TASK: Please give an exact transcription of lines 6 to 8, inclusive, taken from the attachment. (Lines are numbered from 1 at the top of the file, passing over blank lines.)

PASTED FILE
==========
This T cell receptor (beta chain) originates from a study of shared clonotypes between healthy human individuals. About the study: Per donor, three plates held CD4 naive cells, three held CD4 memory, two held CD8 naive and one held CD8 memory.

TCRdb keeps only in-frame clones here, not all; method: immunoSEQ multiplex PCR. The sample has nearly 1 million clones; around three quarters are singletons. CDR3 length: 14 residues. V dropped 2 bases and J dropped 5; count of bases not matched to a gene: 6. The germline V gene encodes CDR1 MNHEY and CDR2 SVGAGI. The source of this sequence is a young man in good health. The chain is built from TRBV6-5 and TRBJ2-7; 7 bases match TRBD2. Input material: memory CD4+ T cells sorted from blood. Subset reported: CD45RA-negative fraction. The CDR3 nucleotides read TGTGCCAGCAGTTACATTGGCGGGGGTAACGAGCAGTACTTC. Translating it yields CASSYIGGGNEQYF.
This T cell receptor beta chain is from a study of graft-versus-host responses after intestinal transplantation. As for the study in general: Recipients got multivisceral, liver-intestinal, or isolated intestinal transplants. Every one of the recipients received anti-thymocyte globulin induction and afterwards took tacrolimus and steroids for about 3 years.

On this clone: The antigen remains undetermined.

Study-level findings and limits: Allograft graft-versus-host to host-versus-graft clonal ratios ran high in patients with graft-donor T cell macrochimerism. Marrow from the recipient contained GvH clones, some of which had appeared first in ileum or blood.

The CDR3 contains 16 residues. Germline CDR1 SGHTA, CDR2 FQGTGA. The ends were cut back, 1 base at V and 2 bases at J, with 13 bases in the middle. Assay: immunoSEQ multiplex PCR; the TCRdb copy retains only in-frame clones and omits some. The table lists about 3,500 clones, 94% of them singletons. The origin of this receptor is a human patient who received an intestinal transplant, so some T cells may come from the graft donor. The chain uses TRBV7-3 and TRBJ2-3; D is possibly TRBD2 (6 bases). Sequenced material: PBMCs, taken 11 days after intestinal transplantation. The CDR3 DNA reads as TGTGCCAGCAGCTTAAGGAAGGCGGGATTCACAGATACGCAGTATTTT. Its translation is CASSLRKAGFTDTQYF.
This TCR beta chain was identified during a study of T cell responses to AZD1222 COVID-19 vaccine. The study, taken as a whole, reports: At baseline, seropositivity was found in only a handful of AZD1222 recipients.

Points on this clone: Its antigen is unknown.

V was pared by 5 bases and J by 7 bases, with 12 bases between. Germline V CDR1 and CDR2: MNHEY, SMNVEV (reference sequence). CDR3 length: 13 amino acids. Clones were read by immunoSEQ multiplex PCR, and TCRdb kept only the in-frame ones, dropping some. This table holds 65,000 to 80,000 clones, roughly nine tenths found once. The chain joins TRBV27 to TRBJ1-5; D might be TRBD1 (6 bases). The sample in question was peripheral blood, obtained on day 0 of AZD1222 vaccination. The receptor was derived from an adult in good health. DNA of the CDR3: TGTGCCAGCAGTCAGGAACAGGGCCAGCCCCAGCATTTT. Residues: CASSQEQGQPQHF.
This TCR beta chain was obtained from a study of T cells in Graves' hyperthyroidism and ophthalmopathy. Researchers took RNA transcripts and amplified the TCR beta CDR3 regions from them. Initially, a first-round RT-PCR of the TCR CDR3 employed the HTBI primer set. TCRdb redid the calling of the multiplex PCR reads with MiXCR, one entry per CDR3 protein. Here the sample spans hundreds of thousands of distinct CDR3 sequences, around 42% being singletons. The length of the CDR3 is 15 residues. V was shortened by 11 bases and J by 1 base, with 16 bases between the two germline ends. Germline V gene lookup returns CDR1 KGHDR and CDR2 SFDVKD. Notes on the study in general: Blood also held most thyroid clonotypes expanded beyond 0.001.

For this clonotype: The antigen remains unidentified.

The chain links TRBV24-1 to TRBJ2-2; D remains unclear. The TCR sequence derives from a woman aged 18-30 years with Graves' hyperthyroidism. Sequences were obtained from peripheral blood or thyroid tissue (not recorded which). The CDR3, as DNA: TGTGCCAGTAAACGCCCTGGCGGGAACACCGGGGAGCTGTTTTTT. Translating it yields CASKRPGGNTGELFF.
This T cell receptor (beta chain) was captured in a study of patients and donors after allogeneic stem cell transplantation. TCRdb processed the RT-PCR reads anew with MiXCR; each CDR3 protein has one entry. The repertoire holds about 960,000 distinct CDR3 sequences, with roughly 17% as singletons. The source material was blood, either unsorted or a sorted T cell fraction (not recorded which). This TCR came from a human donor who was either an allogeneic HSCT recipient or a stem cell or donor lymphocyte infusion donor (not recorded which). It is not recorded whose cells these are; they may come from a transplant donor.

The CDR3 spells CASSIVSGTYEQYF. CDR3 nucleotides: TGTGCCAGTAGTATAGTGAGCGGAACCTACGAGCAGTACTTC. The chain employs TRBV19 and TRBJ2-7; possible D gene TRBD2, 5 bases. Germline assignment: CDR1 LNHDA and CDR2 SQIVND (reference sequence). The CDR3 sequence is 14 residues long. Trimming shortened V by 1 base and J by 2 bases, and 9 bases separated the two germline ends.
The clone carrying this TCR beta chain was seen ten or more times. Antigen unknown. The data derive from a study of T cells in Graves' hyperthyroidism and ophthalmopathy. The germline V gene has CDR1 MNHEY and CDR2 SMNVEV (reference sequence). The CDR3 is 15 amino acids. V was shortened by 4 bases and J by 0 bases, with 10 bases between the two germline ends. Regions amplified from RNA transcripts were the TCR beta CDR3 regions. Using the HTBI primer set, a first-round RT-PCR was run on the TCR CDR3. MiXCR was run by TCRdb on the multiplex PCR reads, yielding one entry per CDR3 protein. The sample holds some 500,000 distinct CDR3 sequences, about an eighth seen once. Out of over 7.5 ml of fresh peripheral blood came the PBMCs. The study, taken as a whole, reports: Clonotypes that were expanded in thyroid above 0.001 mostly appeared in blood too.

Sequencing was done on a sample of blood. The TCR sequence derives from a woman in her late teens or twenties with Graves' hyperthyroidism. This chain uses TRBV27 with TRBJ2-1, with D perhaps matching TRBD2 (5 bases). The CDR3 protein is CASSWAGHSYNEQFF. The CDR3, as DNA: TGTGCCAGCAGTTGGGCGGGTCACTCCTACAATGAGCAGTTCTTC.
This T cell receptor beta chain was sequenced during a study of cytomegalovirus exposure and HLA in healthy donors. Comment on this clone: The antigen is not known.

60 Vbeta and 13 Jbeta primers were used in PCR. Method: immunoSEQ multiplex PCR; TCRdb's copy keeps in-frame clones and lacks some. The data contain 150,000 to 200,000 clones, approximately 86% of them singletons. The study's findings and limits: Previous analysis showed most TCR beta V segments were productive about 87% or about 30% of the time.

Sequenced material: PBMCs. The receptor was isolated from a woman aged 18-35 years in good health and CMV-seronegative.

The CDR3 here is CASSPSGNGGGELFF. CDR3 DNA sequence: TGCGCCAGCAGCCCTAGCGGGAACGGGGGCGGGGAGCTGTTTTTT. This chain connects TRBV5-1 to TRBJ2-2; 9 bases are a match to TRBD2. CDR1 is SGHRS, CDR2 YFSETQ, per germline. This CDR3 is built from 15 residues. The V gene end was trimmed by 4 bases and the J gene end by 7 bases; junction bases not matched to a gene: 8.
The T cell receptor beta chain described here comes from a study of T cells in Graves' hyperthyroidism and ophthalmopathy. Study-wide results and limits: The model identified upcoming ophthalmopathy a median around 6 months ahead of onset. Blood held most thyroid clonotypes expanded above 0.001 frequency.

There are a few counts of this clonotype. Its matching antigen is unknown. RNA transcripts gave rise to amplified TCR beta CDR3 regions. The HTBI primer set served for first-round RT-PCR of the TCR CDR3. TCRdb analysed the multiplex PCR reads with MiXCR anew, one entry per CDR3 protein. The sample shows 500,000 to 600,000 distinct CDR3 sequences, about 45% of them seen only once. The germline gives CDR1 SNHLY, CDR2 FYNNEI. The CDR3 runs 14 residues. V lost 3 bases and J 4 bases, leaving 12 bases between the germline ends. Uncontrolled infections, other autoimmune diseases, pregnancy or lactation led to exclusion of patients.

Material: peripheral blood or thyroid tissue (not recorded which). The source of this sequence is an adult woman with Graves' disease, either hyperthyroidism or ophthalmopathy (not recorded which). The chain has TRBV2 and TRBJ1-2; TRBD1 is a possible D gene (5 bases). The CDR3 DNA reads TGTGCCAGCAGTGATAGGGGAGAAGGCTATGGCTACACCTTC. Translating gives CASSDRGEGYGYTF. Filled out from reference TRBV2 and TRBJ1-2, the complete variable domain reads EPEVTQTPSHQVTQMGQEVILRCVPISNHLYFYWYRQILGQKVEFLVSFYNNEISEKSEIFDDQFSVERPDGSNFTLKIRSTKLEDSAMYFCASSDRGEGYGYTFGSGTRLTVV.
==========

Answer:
The CDR3 contains 16 residues. Germline CDR1 SGHTA, CDR2 FQGTGA. The ends were cut back, 1 base at V and 2 bases at J, with 13 bases in the middle. Assay: immunoSEQ multiplex PCR; the TCRdb copy retains only in-frame clones and omits some. The table lists about 3,500 clones, 94% of them singletons. The origin of this receptor is a human patient who received an intestinal transplant, so some T cells may come from the graft donor. The chain uses TRBV7-3 and TRBJ2-3; D is possibly TRBD2 (6 bases). Sequenced material: PBMCs, taken 11 days after intestinal transplantation. The CDR3 DNA reads as TGTGCCAGCAGCTTAAGGAAGGCGGGATTCACAGATACGCAGTATTTT. Its translation is CASSLRKAGFTDTQYF.
This TCR beta chain was identified during a study of T cell responses to AZD1222 COVID-19 vaccine. The study, taken as a whole, reports: At baseline, seropositivity was found in only a handful of AZD1222 recipients.

Points on this clone: Its antigen is unknown.